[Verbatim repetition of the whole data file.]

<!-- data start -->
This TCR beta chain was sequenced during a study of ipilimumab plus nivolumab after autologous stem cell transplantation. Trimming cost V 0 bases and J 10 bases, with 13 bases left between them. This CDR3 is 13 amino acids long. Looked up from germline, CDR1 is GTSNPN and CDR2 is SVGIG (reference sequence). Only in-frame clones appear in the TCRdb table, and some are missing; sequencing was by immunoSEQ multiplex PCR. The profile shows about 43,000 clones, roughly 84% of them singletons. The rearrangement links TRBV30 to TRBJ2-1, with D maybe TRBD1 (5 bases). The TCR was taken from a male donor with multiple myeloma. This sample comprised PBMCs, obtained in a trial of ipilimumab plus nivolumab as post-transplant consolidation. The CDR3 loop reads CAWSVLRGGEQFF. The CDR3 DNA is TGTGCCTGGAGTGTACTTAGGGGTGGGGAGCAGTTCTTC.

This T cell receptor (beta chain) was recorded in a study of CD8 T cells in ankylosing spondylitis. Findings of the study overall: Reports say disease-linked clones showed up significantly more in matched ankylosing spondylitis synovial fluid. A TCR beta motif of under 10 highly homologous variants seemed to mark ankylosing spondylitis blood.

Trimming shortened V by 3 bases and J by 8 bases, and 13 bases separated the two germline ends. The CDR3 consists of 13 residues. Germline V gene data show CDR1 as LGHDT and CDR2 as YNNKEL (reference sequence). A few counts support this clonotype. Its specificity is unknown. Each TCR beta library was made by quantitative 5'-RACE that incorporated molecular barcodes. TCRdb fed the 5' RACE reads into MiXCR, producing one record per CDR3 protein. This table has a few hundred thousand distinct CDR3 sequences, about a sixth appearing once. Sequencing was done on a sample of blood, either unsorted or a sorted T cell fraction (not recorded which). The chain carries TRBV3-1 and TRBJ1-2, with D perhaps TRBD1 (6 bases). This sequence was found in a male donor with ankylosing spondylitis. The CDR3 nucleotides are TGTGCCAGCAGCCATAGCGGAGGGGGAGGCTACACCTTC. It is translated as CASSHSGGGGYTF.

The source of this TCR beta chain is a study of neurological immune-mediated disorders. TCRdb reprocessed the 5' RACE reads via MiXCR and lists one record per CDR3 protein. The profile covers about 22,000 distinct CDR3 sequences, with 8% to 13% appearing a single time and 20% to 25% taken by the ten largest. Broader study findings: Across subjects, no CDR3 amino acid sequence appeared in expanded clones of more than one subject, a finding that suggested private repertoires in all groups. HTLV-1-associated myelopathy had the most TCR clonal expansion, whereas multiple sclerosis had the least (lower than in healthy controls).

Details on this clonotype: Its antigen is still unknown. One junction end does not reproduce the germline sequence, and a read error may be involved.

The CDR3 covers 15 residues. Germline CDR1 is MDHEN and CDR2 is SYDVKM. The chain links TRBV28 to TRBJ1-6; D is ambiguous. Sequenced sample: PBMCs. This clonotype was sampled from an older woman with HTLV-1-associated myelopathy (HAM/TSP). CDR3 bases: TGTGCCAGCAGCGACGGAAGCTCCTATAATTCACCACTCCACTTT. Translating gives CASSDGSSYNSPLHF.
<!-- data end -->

This TCR beta chain was sequenced during a study of ipilimumab plus nivolumab after autologous stem cell transplantation. Trimming cost V 0 bases and J 10 bases, with 13 bases left between them. This CDR3 is 13 amino acids long. Looked up from germline, CDR1 is GTSNPN and CDR2 is SVGIG (reference sequence). Only in-frame clones appear in the TCRdb table, and some are missing; sequencing was by immunoSEQ multiplex PCR. The profile shows about 43,000 clones, roughly 84% of them singletons. The rearrangement links TRBV30 to TRBJ2-1, with D maybe TRBD1 (5 bases). The TCR was taken from a male donor with multiple myeloma. This sample comprised PBMCs, obtained in a trial of ipilimumab plus nivolumab as post-transplant consolidation. The CDR3 loop reads CAWSVLRGGEQFF. The CDR3 DNA is TGTGCCTGGAGTGTACTTAGGGGTGGGGAGCAGTTCTTC.

This T cell receptor (beta chain) was recorded in a study of CD8 T cells in ankylosing spondylitis. Findings of the study overall: Reports say disease-linked clones showed up significantly more in matched ankylosing spondylitis synovial fluid. A TCR beta motif of under 10 highly homologous variants seemed to mark ankylosing spondylitis blood.

Trimming shortened V by 3 bases and J by 8 bases, and 13 bases separated the two germline ends. The CDR3 consists of 13 residues. Germline V gene data show CDR1 as LGHDT and CDR2 as YNNKEL (reference sequence). A few counts support this clonotype. Its specificity is unknown. Each TCR beta library was made by quantitative 5'-RACE that incorporated molecular barcodes. TCRdb fed the 5' RACE reads into MiXCR, producing one record per CDR3 protein. This table has a few hundred thousand distinct CDR3 sequences, about a sixth appearing once. Sequencing was done on a sample of blood, either unsorted or a sorted T cell fraction (not recorded which). The chain carries TRBV3-1 and TRBJ1-2, with D perhaps TRBD1 (6 bases). This sequence was found in a male donor with ankylosing spondylitis. The CDR3 nucleotides are TGTGCCAGCAGCCATAGCGGAGGGGGAGGCTACACCTTC. It is translated as CASSHSGGGGYTF.

The source of this TCR beta chain is a study of neurological immune-mediated disorders. TCRdb reprocessed the 5' RACE reads via MiXCR and lists one record per CDR3 protein. The profile covers about 22,000 distinct CDR3 sequences, with 8% to 13% appearing a single time and 20% to 25% taken by the ten largest. Broader study findings: Across subjects, no CDR3 amino acid sequence appeared in expanded clones of more than one subject, a finding that suggested private repertoires in all groups. HTLV-1-associated myelopathy had the most TCR clonal expansion, whereas multiple sclerosis had the least (lower than in healthy controls).

Details on this clonotype: Its antigen is still unknown. One junction end does not reproduce the germline sequence, and a read error may be involved.

The CDR3 covers 15 residues. Germline CDR1 is MDHEN and CDR2 is SYDVKM. The chain links TRBV28 to TRBJ1-6; D is ambiguous. Sequenced sample: PBMCs. This clonotype was sampled from an older woman with HTLV-1-associated myelopathy (HAM/TSP). CDR3 bases: TGTGCCAGCAGCGACGGAAGCTCCTATAATTCACCACTCCACTTT. Translating gives CASSDGSSYNSPLHF.